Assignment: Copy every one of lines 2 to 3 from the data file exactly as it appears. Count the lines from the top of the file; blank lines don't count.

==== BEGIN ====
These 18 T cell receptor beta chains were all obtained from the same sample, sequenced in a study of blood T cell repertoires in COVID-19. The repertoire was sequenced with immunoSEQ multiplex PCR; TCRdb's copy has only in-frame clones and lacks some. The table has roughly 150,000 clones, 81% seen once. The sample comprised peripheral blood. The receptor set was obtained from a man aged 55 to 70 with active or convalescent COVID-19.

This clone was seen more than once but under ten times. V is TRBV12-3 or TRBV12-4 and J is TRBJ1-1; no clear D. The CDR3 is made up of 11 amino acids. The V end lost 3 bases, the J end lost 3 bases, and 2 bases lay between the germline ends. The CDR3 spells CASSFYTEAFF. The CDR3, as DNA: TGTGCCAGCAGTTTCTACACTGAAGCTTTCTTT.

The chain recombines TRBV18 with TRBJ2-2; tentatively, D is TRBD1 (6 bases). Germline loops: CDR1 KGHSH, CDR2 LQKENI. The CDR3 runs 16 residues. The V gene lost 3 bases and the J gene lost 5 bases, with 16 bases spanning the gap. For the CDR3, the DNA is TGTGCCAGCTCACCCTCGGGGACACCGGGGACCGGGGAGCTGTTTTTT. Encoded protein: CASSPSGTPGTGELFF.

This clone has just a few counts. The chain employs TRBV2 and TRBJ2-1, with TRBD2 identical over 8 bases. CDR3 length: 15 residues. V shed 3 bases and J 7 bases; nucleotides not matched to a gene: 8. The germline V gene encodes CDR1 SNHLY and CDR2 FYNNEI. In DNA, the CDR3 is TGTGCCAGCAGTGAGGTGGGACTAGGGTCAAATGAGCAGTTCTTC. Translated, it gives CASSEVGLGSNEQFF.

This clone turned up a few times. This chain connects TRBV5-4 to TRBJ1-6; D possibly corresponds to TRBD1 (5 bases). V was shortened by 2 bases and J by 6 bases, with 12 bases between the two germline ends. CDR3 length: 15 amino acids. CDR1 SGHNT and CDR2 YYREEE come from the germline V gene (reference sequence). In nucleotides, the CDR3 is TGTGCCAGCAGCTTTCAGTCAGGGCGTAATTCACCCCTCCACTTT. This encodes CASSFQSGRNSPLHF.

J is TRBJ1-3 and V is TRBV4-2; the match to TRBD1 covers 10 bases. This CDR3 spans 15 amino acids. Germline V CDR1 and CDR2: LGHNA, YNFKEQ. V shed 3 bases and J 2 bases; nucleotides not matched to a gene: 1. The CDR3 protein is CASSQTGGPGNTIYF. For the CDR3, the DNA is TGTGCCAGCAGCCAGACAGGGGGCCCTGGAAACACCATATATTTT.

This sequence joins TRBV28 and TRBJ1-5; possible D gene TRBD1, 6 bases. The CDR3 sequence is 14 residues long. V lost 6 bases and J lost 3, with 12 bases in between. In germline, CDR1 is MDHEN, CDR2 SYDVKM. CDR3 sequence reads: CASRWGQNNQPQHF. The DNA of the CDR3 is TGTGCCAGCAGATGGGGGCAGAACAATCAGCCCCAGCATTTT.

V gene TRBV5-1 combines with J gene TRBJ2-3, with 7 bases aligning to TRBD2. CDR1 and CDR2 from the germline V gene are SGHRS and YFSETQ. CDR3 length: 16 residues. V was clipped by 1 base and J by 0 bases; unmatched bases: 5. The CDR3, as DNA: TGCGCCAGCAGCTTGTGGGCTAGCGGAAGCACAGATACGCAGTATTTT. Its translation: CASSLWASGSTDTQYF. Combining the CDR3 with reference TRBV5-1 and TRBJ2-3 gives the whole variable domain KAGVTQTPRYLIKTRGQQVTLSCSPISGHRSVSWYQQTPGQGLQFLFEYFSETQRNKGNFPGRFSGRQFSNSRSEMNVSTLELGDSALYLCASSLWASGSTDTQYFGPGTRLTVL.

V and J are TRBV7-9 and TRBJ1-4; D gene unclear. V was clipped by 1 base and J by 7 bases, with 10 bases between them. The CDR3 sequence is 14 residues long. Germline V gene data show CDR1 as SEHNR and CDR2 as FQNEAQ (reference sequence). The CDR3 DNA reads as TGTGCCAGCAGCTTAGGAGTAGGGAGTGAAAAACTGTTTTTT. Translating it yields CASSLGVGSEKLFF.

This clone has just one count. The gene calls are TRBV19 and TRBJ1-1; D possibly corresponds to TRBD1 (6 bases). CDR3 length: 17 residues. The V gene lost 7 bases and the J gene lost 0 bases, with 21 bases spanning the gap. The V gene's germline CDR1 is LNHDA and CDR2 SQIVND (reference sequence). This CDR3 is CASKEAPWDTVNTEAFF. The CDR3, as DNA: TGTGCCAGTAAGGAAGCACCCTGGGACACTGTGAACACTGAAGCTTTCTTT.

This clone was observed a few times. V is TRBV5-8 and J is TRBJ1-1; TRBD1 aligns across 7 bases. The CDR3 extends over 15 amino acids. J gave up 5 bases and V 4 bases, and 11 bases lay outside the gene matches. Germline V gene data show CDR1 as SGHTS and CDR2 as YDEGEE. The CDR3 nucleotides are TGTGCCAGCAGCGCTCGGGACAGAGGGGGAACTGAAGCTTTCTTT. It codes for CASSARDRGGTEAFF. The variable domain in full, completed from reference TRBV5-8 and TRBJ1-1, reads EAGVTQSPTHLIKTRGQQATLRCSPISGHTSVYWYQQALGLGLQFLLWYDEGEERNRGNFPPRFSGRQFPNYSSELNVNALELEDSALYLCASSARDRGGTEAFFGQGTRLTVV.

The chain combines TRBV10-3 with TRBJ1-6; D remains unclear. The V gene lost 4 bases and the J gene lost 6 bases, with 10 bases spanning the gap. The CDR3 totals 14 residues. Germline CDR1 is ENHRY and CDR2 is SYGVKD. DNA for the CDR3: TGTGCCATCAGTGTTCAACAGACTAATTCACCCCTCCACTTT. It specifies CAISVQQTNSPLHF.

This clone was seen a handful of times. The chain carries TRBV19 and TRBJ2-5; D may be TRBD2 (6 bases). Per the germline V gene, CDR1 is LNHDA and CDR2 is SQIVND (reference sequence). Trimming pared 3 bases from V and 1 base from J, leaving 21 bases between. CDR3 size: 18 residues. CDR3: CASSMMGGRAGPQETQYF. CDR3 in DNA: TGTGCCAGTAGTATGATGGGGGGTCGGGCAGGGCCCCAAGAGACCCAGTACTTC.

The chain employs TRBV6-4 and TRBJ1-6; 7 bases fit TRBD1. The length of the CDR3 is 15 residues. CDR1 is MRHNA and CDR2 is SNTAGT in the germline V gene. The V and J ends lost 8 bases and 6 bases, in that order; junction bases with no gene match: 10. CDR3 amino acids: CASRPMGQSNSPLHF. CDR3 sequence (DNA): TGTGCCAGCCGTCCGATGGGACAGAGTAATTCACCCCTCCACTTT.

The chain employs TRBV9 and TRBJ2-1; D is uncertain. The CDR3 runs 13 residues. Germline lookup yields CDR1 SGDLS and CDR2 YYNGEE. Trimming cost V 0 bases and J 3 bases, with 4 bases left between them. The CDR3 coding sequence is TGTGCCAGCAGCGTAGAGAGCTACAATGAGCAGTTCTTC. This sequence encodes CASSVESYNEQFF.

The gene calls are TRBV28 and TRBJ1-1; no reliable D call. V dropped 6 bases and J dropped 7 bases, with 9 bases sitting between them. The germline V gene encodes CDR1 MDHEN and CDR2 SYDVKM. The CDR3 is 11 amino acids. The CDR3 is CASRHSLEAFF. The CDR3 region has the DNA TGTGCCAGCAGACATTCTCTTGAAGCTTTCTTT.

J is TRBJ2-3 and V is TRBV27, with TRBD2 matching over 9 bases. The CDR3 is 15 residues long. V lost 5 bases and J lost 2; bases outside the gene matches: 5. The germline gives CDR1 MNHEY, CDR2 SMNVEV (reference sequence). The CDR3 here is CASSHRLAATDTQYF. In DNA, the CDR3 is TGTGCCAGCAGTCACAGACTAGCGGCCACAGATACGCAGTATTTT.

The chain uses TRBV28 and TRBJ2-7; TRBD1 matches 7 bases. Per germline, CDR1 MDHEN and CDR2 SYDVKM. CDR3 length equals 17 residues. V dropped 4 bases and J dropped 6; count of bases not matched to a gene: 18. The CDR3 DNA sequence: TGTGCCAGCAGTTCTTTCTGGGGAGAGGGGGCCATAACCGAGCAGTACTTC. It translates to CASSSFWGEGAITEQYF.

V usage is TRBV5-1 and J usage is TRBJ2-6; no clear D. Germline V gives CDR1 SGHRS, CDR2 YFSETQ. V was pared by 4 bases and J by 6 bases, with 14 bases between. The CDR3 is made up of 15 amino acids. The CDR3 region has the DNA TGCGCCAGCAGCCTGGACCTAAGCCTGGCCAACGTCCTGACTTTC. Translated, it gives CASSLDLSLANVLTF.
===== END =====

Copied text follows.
This clone was seen more than once but under ten times. V is TRBV12-3 or TRBV12-4 and J is TRBJ1-1; no clear D. The CDR3 is made up of 11 amino acids. The V end lost 3 bases, the J end lost 3 bases, and 2 bases lay between the germline ends. The CDR3 spells CASSFYTEAFF. The CDR3, as DNA: TGTGCCAGCAGTTTCTACACTGAAGCTTTCTTT.

The chain recombines TRBV18 with TRBJ2-2; tentatively, D is TRBD1 (6 bases). Germline loops: CDR1 KGHSH, CDR2 LQKENI. The CDR3 runs 16 residues. The V gene lost 3 bases and the J gene lost 5 bases, with 16 bases spanning the gap. For the CDR3, the DNA is TGTGCCAGCTCACCCTCGGGGACACCGGGGACCGGGGAGCTGTTTTTT. Encoded protein: CASSPSGTPGTGELFF.